Businessman Samuel Mensah sells Africa’s brightest fashion talents to the world (Part 1)

It’s no secret that in recent years there has been a huge surge of interest and activity in African fashion.

Samuel Mensah

Written by Helen Jennings

So when the customer care department received an email from the superstar’s stylist last December they couldn’t quite believe it.

“At first we thought it was a scam,” confesses Kisua CEO and founder Samuel Mensah. But this was no joke.


Queen B was soon snapped wearing a Kisua coat to a Broadway premiere and posed in a skirt on Instagram for the viewing pleasure of her 30 million followers.

“I was blown away,” says Danica Lepen, Kisua creative director.

“No one is bigger than Beyoncé. She could wear anything she wants, so the fact that she supports African fashion is so great.

"In a world where celebrity endorsement and social media hype is prized above all, this unexpected turn of events was just reward for the team who have been working hard for two years to break new ground in African fashion with their first-of-its-kind e-commerce platform."

Mensah’s background is in finance, not frocks. He grew up between Ghana, Scotland, Nigeria and Swaziland thanks to his parents’ academic careers.


He completed an MA in economics and management at Oxford University before pursuing a career in investment banking.

As the Africa director for Intel Capital – a role in which he would invest in innovative technology companies and start-ups – he continued to journey extensively around Africa, and in so doing inadvertently identified a demand for African fashion that wasn’t being met.

"Friends would ask me to bring clothes back for them from my travels. They wanted contemporary African fashion but just couldn’t find it,” he says.

Fledgling fashion scenes in the continent’s major capitals are bubbling over with talent and enterprise, and global brands are finally beginning to explore the continent’s consumer potential.

Euromonitor calculates sub-Saharan Africa’s apparel and footwear market to be worth $31billion and rising fast.


But the industry remains plagued by infrastructural, financial and logistical hurdles that limit designers’ ability to produce collections efficiently and reach eager customers worldwide.

“The irony is that that Africans are blessed with so many cultural assets that have inspired international brands for decades,” Mensah says.

“Yet we haven’t monetised them ourselves because the operational capabilities that Western brands take for granted have not been built here yet. In my view, the greatest need is in the missing middle.

We have high-end designers and second-hand markets,but what most people want is good quality, affordable clothing within the $50-$400 price range”, he added.

Once Mensah set upon this new course, there was no stopping him.


“Every big idea starts with a first step. For me that meant resigning from a really good job, selling everything I had and cashing in my pension and shares. My parents found it confusing.

"They asked why I was throwing my education and career away to go and make dresses. ‘If this is some sort of mid-life crisis, why don’t I go buy a motorbike?’” he recalls with a chuckle.

Instead he secured seed capital and sought insights from distinguished experts who now form Kisua’s advisory board: Savile Row tailor Ozwald Boateng, former CEO of textile company Vlisco Joop van der Meij and founder of Lagos Fashion & Design Week Omoyemi Akerele.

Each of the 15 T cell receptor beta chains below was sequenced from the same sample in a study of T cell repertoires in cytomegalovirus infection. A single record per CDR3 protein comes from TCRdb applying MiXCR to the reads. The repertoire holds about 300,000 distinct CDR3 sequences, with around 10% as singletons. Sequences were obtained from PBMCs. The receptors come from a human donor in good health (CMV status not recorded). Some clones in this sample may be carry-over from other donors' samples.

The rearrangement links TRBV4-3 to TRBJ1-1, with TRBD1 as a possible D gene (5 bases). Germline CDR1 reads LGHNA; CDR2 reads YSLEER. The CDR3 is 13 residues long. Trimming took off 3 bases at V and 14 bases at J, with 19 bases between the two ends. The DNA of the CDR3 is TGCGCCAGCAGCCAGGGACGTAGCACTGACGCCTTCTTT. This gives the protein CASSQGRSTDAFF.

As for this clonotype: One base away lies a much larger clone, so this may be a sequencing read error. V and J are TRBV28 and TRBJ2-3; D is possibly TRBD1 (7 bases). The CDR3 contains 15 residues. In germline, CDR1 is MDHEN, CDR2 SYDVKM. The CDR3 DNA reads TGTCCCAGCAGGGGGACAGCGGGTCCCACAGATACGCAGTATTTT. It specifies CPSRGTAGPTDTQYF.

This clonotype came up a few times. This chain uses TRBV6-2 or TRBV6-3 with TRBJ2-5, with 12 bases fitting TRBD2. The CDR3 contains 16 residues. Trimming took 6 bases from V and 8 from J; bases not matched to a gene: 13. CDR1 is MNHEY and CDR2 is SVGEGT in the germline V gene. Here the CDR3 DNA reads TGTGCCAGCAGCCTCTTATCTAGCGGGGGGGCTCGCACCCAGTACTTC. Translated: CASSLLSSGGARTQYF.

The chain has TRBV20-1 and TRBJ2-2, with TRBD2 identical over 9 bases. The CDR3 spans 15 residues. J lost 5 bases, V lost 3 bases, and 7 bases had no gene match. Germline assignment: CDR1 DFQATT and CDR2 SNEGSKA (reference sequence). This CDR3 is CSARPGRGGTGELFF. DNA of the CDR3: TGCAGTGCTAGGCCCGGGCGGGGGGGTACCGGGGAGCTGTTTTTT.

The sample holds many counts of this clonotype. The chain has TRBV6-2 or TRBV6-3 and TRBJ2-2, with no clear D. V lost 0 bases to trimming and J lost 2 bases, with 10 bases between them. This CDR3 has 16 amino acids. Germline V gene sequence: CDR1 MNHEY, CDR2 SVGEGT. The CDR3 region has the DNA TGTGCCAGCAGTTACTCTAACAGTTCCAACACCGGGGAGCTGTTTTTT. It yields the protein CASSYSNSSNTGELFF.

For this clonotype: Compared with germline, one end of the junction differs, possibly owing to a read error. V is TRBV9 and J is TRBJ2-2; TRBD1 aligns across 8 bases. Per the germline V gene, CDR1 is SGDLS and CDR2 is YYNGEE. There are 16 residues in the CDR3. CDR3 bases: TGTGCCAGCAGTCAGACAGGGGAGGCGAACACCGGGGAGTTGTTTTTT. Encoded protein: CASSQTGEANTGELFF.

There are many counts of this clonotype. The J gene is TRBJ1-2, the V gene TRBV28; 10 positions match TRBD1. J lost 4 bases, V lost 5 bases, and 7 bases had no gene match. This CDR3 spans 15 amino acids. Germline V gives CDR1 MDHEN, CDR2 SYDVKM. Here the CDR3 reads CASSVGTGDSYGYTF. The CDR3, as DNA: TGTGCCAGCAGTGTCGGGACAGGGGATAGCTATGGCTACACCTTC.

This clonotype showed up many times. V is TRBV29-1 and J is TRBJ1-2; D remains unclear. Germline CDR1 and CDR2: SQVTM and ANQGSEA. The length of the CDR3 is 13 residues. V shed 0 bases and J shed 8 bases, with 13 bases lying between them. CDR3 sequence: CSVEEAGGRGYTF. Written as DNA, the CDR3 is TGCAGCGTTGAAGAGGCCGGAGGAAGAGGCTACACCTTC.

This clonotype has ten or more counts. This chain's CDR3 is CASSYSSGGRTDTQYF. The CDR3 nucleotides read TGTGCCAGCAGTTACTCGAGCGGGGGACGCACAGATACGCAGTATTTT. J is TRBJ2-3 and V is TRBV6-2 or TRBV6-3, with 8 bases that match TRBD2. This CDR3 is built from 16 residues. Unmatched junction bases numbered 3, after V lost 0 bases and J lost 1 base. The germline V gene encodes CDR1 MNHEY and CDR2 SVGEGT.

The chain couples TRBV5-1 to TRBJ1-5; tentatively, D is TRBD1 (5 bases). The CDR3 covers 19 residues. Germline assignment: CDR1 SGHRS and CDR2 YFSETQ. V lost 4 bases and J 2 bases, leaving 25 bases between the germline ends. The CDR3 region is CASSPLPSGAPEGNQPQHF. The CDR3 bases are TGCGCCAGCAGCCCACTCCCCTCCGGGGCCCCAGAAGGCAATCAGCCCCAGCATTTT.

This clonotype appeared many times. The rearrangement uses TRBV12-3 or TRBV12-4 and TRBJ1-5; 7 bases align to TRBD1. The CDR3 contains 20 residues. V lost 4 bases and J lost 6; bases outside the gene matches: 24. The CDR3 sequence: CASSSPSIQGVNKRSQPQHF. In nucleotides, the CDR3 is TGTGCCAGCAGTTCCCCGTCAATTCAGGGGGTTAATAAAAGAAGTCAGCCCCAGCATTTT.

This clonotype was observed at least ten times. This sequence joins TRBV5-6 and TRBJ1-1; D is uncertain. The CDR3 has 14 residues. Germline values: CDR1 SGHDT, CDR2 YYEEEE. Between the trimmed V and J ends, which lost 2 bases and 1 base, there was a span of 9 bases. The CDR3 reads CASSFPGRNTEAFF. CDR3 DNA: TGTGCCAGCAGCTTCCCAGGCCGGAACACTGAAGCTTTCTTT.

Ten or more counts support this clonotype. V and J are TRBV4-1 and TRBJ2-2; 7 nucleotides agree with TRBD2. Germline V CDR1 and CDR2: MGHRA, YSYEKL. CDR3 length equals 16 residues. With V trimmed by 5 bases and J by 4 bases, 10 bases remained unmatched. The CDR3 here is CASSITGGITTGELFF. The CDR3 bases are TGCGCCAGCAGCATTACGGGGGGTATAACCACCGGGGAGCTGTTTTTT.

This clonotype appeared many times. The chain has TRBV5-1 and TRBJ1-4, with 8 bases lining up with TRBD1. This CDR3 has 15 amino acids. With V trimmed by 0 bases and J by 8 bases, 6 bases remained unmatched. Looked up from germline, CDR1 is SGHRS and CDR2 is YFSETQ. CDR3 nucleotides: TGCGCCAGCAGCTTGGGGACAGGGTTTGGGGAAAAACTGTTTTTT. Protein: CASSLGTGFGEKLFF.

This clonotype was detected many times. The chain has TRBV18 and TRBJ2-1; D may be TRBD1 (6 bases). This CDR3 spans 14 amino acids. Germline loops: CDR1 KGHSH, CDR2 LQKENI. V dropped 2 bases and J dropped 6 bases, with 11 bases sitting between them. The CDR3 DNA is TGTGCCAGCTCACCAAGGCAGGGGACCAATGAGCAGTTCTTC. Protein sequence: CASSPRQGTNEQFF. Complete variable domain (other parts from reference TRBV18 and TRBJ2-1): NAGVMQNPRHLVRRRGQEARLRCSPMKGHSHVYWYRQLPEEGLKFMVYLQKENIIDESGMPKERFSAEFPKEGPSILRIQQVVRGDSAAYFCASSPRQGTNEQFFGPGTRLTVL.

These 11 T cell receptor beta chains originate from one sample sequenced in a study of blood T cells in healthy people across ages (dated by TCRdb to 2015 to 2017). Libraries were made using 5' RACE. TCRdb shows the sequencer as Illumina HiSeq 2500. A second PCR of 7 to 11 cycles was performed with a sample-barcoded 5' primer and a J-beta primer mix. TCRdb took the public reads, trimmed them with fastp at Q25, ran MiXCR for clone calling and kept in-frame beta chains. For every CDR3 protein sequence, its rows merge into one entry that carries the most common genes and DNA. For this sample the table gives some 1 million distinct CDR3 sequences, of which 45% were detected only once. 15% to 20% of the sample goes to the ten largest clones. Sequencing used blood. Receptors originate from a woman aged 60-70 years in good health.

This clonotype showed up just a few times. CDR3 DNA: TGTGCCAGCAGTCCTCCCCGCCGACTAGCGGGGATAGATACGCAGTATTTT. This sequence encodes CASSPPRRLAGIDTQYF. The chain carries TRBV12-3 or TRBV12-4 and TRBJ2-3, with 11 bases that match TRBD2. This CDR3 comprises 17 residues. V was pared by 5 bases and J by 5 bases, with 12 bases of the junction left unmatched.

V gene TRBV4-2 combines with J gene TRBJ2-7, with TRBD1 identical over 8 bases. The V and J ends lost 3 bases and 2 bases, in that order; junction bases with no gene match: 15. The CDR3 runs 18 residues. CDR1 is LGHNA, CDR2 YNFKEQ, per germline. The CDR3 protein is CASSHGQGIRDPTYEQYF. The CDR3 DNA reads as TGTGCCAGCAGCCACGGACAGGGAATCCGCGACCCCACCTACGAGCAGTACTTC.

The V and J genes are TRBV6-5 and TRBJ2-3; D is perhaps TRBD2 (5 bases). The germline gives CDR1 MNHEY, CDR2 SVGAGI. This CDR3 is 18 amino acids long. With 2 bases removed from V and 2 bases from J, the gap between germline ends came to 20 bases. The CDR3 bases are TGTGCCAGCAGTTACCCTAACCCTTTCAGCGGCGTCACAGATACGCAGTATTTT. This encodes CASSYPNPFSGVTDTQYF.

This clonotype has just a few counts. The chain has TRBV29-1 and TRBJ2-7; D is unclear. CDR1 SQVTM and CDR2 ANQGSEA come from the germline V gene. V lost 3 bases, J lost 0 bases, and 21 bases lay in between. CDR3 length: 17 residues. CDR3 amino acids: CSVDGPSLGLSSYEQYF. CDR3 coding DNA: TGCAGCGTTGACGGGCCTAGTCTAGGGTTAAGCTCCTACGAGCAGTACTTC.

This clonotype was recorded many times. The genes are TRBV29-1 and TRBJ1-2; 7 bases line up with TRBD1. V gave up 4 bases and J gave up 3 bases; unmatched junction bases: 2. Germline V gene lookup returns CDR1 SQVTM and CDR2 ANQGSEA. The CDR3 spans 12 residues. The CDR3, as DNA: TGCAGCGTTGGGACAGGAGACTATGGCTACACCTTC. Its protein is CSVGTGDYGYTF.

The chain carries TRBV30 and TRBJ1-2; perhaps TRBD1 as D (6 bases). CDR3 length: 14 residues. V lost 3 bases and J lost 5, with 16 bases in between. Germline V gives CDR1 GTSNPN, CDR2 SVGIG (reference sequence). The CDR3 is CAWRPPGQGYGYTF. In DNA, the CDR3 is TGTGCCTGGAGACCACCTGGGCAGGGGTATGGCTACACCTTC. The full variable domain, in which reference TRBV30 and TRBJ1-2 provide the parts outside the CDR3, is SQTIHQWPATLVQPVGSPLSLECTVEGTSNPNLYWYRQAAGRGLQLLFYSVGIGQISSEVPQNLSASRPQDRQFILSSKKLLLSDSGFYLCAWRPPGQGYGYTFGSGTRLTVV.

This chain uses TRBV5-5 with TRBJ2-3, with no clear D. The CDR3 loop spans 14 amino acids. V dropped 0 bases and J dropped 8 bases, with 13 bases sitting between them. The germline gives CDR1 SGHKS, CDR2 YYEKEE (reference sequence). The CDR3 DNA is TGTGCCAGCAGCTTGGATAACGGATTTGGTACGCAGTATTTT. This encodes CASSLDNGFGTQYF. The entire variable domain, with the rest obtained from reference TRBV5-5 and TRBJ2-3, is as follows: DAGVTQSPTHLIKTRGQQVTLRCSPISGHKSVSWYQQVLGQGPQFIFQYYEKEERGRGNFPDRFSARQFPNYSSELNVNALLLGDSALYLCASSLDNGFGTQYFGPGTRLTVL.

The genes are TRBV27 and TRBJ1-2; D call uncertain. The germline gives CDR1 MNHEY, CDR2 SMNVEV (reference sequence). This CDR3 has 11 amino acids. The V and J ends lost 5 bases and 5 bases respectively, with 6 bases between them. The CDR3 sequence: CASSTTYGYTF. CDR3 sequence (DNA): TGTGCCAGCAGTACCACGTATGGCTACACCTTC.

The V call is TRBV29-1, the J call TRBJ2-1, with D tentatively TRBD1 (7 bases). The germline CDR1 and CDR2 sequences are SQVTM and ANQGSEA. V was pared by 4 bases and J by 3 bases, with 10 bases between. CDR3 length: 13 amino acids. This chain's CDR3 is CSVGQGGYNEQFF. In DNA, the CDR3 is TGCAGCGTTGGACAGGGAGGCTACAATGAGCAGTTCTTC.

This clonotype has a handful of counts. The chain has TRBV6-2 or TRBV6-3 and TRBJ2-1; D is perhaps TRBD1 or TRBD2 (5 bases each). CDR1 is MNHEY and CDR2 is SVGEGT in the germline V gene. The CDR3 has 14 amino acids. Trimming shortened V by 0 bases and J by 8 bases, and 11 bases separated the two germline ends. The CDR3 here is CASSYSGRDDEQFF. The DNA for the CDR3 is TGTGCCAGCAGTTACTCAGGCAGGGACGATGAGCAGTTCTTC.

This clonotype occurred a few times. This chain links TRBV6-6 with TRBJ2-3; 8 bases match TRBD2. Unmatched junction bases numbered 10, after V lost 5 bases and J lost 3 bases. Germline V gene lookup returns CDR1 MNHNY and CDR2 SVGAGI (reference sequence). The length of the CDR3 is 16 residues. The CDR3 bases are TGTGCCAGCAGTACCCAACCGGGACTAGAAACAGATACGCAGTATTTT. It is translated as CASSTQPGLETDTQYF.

Mensah established Kisua (meaning ‘well-dressed person’ in Swahili) in Johannesburg in 2013, with further operations in Mauritius, UK and USA, and brought together a team who could realise his dream of a fully-integrated online fashion business.

Everything in the supply chain is done in-house – from design, sampling, sizing, sourcing and development to production, warehousing, distribution, public relations, sales and customer service – thus ensuring consistent products and delivery.


But what really makes Kisua inspiring is its creative vision, which is headed up by Lepen.

The Johannesburg-born designer spent her formative years in Croatia and returned home to study fashion at the Midrand Graduate Institute.

She was mentored at Luna and Strangelove and flourished for seven years at the conceptual catwalk brand Black Coffee alongside its founder, Jacques van der Watt.

She then gained commercial experience at Marion & Lindie before being won over by Mensah.

“I got involved with the Kisua because it was a dream for me to build and promote a global platform for African design,” she recalls.


“We are so used to bringing goods into Africa and not taking Africa out. Nurturing local talent and growing our industry is something I am very passionate about.”

The brand began by selecting 10 designers across the continent, both emerging and established, to develop unique capsule collections that Kisua then produced and sold, with a percentage of profits going back to the designers.

Beatrice Black Atari, Chechi Arinze, Kiki Kamanu, Lola Buttons, Tae Afrika and Tobi Martins from Nigeria; Jamil Walji and Kanga Kulture from Kenya; Poqua Poqu from Ghana and Tina Lobondi from Democratic Republic of the Congo all worked closely with Lepen and her team to come up with ranges that combined each designer’s personal style with Kisua’s strong, modern signature.

“There was a lot of back and forth with designers to find a smart way of working together, and because there is no financial risk to them, it was a true collaboration,” she explains.

“The Kisua aesthetic is African inspired, has clean lines and lots of prints. We combine traditional textiles and techniques with cutting-edge know-how.


"There’s a story behind each piece that makes it special but also accessible and affordable.”

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